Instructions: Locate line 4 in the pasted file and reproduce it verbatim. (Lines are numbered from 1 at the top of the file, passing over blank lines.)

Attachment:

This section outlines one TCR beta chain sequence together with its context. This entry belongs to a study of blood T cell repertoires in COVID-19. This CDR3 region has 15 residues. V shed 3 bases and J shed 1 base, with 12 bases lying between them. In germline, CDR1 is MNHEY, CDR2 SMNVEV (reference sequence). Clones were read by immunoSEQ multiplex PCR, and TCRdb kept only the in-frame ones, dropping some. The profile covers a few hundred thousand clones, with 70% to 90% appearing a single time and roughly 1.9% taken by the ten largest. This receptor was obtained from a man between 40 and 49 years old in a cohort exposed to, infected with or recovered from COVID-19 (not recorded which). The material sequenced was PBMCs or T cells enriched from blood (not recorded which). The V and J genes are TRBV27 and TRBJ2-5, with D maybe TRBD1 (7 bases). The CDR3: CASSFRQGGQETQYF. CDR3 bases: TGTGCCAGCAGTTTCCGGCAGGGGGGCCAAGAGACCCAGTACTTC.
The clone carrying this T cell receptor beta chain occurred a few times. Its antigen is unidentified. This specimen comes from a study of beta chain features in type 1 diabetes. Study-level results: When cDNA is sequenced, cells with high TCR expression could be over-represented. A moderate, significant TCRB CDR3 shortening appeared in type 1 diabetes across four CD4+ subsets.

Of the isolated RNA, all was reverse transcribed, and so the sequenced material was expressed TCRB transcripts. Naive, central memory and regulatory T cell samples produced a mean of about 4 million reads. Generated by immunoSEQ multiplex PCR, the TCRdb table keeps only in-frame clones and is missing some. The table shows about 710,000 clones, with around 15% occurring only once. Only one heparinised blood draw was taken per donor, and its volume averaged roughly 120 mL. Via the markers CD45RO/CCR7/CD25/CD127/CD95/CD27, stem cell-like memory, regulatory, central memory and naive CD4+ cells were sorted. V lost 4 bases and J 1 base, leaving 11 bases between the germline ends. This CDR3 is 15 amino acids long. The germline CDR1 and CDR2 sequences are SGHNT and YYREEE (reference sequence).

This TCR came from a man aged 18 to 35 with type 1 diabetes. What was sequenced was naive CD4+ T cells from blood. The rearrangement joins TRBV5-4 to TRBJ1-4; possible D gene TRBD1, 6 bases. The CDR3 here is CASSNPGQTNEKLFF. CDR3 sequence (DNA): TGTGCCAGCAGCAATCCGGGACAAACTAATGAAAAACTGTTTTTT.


This TCR came from a man aged 18 to 35 with type 1 diabetes. What was sequenced was naive CD4+ T cells from blood. The rearrangement joins TRBV5-4 to TRBJ1-4; possible D gene TRBD1, 6 bases. The CDR3 here is CASSNPGQTNEKLFF. CDR3 sequence (DNA): TGTGCCAGCAGCAATCCGGGACAAACTAATGAAAAACTGTTTTTT.